I was watching a TED talk by Andrew Solomon on unconditional love and it occurred to me that there are parallels for love and acceptance that can teach a lesson in love for the Catholic Church.
The lesson can extend to ecumenism, but why not begin within our community.
Andrew began his talk by defining culture where people don’t typically see one.
“I became convinced that deafness was a culture. That people in the deaf world said ‘we don’t lack hearing,’ ‘we have membership in a culture,’ ‘we’re saying something that was viable.'”
“It wasn’t my culture and I didn’t particularly want to rush off and joint it, but I appreciated that it was a culture and that for the people who were members of it, it felt as valuable as Latino culture, or Gay culture, or Jewish culture. It felt as valid as even American culture.”
What most people see when the discussion involves deafness, dwarfism, homosexuality, etc. is an illness, a defect, or a weakness. Perhaps you and I see it that way still. We must understand that there are people who live in that culture who see it differently.
It takes empathy to understand how other people see their culture. It may not be a culture we desire to embrace. That does not make it a less viable culture.
Similar to the deaf culture, which is made up of the people who see themselves as members, there is a diverse Catholic culture. This culture is also made up of people who see themselves as members. We see might require empathy to understand the viability of the culture, but that is an expectation of love.
Andrew went on to explain how cultural identity is perceive.
“There are really two kinds of identity. There are vertical identities that are passed down generationally, from parent to child. Those are things like ethnicity, frequently nationality, language, often religion. Those are things you have in common with your parents and with your children. While some of them can be difficult there is no attempt to cure them. Nobody is trying to ensure that the next generation of African Americans and Asians will come out with creamy skin and yellow hair.”
“There are these other identities which you have to learn from a peer group. I call them horizontal identities because the peer group is the horizontal experience. These are identities that are alien to your parents and that you have to discover when you get to see them in peers. Those horizontal identities, people have almost always tried to cure.”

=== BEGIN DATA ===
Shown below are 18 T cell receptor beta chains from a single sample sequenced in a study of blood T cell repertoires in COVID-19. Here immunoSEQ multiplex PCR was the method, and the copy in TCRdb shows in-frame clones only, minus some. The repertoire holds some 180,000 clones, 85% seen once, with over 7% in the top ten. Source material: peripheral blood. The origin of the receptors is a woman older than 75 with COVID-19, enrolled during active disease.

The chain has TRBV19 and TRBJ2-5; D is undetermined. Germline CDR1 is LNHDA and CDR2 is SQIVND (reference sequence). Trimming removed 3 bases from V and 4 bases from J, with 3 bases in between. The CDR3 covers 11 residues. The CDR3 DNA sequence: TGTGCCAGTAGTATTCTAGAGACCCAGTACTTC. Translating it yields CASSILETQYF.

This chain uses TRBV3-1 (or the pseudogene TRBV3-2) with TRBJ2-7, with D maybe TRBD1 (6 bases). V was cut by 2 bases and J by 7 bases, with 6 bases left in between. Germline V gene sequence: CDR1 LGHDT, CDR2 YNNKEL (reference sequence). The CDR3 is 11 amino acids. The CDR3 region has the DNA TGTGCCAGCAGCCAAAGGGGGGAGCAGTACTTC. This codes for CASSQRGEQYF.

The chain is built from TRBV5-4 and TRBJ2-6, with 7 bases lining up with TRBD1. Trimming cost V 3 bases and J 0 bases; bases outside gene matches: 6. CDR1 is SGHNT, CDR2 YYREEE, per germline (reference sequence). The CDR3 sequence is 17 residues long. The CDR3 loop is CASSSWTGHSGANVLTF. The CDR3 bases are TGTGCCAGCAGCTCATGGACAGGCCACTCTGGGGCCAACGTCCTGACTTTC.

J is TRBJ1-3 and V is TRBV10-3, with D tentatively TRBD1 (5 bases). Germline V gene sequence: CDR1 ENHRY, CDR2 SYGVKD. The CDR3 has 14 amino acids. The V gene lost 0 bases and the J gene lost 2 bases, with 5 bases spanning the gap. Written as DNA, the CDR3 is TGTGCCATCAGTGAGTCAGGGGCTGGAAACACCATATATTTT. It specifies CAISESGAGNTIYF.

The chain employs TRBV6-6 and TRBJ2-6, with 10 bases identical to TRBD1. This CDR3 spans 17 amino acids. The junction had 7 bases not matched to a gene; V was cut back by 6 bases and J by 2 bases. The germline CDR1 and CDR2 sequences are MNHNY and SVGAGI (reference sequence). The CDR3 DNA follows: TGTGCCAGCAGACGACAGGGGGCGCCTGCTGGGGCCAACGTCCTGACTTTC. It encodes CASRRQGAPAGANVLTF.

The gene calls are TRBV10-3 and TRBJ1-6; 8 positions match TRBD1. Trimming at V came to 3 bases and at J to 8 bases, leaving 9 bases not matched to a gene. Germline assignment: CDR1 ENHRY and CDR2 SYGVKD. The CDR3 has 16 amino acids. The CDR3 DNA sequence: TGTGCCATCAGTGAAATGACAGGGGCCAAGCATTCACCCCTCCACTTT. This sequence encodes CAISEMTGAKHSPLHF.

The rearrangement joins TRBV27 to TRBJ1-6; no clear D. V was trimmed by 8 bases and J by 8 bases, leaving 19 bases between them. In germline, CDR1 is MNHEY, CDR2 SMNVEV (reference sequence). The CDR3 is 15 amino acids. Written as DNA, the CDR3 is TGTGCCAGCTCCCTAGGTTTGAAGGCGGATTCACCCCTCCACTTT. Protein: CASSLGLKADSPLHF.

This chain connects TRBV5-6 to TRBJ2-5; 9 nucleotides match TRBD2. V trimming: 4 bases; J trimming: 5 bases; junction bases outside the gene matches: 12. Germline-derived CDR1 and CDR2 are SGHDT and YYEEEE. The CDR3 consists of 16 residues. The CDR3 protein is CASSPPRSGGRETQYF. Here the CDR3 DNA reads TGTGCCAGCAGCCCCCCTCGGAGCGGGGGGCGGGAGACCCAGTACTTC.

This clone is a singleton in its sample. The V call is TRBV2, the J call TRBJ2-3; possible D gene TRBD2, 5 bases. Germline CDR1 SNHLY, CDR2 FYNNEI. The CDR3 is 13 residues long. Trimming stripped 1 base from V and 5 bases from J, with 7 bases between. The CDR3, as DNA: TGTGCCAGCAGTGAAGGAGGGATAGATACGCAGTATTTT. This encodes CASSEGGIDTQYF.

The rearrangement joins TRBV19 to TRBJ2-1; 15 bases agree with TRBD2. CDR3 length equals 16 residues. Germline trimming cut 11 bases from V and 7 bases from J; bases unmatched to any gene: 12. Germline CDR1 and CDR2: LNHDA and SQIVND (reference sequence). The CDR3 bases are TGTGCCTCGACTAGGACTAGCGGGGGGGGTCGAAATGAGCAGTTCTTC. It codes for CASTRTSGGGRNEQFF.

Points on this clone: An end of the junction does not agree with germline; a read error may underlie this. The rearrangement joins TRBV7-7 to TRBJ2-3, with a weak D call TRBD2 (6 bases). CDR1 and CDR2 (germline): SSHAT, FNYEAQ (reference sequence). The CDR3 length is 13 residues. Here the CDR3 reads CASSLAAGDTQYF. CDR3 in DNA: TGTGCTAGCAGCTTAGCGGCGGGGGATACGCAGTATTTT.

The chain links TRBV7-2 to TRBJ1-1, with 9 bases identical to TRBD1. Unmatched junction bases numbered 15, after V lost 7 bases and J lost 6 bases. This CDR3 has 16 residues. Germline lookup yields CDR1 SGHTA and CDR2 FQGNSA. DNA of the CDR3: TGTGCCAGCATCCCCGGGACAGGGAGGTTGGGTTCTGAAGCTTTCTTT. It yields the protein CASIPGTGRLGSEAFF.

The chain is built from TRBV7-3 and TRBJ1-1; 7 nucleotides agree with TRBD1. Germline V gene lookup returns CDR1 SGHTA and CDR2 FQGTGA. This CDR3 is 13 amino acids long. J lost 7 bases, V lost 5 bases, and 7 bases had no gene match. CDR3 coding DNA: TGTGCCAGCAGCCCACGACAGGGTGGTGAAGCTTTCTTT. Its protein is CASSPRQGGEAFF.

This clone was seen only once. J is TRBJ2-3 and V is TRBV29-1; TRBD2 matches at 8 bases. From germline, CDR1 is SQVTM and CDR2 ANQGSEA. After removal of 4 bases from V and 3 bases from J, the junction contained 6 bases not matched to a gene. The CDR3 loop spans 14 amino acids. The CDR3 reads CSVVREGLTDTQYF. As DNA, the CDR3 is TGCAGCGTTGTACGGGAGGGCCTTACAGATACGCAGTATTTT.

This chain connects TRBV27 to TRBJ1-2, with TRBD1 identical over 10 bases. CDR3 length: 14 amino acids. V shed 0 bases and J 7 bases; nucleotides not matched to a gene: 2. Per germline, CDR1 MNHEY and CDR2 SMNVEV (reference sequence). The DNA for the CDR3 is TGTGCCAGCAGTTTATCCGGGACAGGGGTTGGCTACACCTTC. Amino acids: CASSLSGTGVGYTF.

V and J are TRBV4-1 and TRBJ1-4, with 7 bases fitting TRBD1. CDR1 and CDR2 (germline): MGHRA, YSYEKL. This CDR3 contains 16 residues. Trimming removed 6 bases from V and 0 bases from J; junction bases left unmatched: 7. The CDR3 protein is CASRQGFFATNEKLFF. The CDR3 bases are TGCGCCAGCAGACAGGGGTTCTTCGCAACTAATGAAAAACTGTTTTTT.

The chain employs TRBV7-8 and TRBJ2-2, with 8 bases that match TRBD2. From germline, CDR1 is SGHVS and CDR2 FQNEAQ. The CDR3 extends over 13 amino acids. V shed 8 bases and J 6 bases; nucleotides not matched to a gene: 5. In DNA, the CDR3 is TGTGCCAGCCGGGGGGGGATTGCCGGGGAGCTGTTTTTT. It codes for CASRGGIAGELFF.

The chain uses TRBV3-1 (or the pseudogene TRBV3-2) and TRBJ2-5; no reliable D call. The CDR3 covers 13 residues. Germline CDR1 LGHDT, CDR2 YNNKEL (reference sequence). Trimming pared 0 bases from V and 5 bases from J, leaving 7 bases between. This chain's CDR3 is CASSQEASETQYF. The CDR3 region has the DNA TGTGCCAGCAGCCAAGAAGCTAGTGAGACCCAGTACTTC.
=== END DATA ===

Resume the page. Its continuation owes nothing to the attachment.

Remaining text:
As the human race goes, we all begin with the same vertical identities such as gender, ethnicity, etc. It is the horizontal identities that fill out the shape of our Catholic culture. This is also where people perceive a threat to their Catholic culture.
If we only see another person’s Catholic’s culture as an illness requiring a cure, we will see them as a threat.
It is empathy that will allow us to see another’s Catholic culture as viable.
We may not be willing to join them and be a member of their culture, but the viability of that culture can still be acknowledged.
Andrew went on to explain that with time we can accept the cultures of others as part of the broader human experience.
“There were three levels of acceptance that need to take place. There’s self acceptance, there’s family acceptance, and there’s social acceptance. They don’t always coincide. Acceptance is something that takes time. It always takes time.”
Accepting that there are a wide variety of Catholic cultures and identities that are all valid will help to unify the Catholic Church.
“Stories of families negotiating these extreme differences reflect to the universal experience of parenting. It turns out that each of these individual differences is siloed. There are only so many families dealing with schizophrenia, there are only so many families of children who are transgender, there are only so many families of prodigies, who also face similar challenges in many ways. There are only so many families in each of those categories, but if you start to think that the experience of negotiating difference within your family is what people are addressing then you discover it is a nearly universal phenomenon. Ironically it turns out that it is our differences and our negotiation of difference that unite us.”
Within the Catholic Church our differences and can unite us. The dialogue around negotiating the differences between, say – traditional and non-traditional cultures, is universal with negotiating the differences between other Catholic identities and cultures.
This dialogue all begins when we recognize viable cultures and identities. We then validate the viability of the culture and accept it as part of the Catholic Church.
For example we can recognize that there is a pre-conciliar Catholic culture. This culture cuts across many identities, but it is a viable Catholic culture.
We can also recognize that there is a post-conciliar Catholic culture. This culture cuts across many identities, but it is a viable Catholic culture.
If we can negotiate the differences between these seemingly competing cultures, and they each accept the other, these cultures can become united within the Catholic Church. As a consequence the Church becomes stronger and we can ensure that there will be a Catholic Church in the future.
It will take courage from the Church hierarchy and laity to take these steps, but I believe we can do it.